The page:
The Brandy Manhattan

Celebrating Middlebrow Cocktail Culture

March 23, 2015
by brandymanhattan

Expensive Vodka is a Rip-off


Liquor Truism #1: No bottle of vodka is worth more than $30.00.

I base this statement on three facts. 1) Vodka is not aged in any way. They pour it right out of the distillery vat into the bottle and ship it off straight to your local Wal Mart. Aging vodka does not improve it in any way. 2) You can practically make it in your bathtub. 3) Just about no one outside of Russia drinks it straight.

Of course, some vodkas DO taste quite good. I am particularly fond of Ketel One. But I can honestly say I’ve never the kind of sublime experience drinking vodka that I’ve had sipping scotch, bourbon, or even gin. Whatever flavor exists in vodka is added, in the same way that cheese flavor is added to Cheese Whiz.

So why would you ever pay as much for a bottle of vodka as you would pay for a mid-range bourbon or average scotch?

Having concluded that, there are a few additional observations to add to the truism.

  • Never pay less than $12.oo for a bottle of vodka. You can get get a bottle of vodka for $6.99 but all the orange juice and chunks of fruit in the world is not going to cover up the gasoline flavor. On a budget, buy Smirnoff.
  • No one over the age of 15 should drink flavored vodka. There’s a reason there is no apricot scotch or watermelon bourbon.
  • Vodka rules the morning. Bloody mary anyone?

August 16, 2013
by brandymanhattan

The Disguised Relish Tray


I was treated to a birthday dinner the other night at a restaurant recently opened here in Milwaukee – Blue Jacket, a cozy joint in Walker’s Point that offers small plate dining, along with planks and large plates. Their emphasis is on sourcing ingredients locally and from the Great Lakes Region, a philosophy I heartily endorse.

I chose the Meat Plank, my girlfriend chose the Cheese Plank. Everything, from the super thin sliced smoked meats to the complex, aged cheeses to they tiny pickled asparagus and beet slices was exquisite. We took our time, enjoying the perfect weather on the patio, enjoying each other’s company, discretely eavesdropping on our fellow diners.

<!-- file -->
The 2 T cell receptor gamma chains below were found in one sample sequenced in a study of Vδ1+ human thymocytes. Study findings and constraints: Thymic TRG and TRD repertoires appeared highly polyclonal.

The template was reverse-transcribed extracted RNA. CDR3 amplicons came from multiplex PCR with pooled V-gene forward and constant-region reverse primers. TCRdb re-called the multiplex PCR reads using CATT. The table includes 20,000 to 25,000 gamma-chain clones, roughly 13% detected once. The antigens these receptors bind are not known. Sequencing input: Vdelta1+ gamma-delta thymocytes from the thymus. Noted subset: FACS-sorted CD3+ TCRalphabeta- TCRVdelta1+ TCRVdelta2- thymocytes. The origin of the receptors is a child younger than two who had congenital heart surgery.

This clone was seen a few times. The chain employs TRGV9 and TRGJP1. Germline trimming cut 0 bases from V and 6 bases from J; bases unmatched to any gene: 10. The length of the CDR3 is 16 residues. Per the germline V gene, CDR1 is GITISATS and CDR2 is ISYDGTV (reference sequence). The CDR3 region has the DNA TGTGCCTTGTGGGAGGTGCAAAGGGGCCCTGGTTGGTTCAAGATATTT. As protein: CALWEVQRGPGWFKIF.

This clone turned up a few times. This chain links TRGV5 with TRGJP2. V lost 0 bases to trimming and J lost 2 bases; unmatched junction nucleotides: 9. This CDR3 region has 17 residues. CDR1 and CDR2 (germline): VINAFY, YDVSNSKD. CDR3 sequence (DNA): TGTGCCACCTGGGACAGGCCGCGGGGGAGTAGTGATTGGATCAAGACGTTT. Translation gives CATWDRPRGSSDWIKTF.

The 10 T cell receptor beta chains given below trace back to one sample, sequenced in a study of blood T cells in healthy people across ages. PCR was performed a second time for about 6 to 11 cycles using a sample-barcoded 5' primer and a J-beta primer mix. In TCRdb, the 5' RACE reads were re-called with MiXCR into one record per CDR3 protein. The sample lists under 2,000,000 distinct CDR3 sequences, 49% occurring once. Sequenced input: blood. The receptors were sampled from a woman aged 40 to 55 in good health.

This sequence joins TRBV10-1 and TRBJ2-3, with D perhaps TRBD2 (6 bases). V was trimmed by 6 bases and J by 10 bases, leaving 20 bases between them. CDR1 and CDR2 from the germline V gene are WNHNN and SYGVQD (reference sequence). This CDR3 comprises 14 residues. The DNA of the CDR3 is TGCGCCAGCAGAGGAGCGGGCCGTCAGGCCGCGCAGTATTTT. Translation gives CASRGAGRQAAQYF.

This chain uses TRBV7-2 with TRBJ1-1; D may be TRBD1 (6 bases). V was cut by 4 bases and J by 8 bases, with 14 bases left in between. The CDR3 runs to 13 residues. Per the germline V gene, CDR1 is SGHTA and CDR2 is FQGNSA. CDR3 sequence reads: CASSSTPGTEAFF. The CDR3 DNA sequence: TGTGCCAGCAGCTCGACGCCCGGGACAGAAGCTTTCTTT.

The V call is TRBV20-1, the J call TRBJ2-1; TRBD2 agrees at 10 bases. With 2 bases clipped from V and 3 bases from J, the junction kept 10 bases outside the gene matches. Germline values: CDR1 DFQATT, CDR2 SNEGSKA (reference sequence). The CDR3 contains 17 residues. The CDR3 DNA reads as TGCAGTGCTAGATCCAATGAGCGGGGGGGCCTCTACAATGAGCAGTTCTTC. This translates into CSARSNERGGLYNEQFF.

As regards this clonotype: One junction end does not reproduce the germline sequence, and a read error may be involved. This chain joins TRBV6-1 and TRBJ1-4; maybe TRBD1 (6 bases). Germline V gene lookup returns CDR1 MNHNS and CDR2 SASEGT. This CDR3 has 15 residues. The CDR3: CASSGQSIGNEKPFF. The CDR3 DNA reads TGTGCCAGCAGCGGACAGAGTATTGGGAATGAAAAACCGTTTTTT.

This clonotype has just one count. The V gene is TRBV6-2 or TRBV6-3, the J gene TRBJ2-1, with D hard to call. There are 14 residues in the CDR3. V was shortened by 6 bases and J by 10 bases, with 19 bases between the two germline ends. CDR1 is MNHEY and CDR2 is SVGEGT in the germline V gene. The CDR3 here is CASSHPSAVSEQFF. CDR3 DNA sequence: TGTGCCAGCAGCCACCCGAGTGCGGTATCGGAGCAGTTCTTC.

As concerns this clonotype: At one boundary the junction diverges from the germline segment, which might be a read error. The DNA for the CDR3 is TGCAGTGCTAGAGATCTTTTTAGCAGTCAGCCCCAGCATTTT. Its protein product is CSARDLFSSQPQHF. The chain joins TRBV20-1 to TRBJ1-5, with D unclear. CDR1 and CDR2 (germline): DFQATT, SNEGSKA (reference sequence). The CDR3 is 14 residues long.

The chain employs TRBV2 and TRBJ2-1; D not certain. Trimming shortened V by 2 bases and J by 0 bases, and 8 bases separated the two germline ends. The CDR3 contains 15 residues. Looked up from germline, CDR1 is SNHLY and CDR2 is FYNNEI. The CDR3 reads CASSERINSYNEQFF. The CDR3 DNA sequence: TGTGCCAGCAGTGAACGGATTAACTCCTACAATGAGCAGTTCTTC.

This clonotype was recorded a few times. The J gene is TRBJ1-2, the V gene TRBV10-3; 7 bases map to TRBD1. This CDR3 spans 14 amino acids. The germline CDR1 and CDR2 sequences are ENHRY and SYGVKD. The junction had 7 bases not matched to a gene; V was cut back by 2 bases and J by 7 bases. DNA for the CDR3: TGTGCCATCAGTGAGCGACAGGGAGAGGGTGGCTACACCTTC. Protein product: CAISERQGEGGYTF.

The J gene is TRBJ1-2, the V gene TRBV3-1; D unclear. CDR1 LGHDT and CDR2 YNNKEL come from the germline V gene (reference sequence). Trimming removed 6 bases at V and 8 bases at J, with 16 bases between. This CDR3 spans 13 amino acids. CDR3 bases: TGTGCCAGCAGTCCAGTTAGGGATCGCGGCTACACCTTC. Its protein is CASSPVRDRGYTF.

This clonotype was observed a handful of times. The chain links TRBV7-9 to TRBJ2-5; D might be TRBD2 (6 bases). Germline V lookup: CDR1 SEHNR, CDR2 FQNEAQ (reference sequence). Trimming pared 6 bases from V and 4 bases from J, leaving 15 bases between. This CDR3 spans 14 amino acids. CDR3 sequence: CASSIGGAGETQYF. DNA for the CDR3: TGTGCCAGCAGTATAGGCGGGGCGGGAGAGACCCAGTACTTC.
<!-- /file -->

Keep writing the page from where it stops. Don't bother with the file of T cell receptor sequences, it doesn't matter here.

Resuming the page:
As nice a dining experience as this was, afterwards I was struck by an interesting observation. I’ve been making plans to travel take in some classic supper clubs, after reading Ron Faiola’s excellent book Wisconsin Supper Clubs, An Old-Fashioned Experience, and supper club dining occupied my thoughts as I began developing this blog. Thinking back to all my classic experiences with supper club dining, the evening at Blue Jacket reminded me of nothing so much as the relish trays, lazy susans, and bread or cracker baskets brought to the table prior to serving the actual meal at a supper club.

That’s what small plate dining really is: paying full meal prices for the relish tray and bread basket.

I have no complaints; it was a terrific dining experience. But about two hours later, I was hungry again.

What does this have to do with Manhattans, you may ask? In addition to the meal and appetizers, I also sampled one of Blue Jacket’s summer cocktails – To The WindBlue Jacket features a beverage program (terrific idea!), curated by Bittercube founders Ira Koplowitz and Nick Kosevich, featuring cocktails focused on Rum and Gin maritime traditions. More on Bittercube and their fine products in a later post.

Despite the nautical name, I immediately identified To The Wind as a Manhattan. Here’s the ingredients: Johnny Drum Private Stock, Cocchi Vermouth di Torino, Port, Cherry Bark Vanilla Bitters. It was not served on ice, which I expected, but it was sublime and delicious. And it was garnished with two cherries that seemed to have been aged in raspberry brandy.

Technically, it was not a Brandy Manhattan, so there was no violation of my scriptures on ice and cocktail shakers. I am bringing this up to demonstrate that I am not a fanatic when it comes to my take on cocktail culture. I can enjoy a high-end drink just as well as the next guy. And small plate dining.

But now I’m really yearning for a big plate of juicy prime rib, a huge baked potato with sour cream, and a nice Brandy Manhattan overflowing with ice.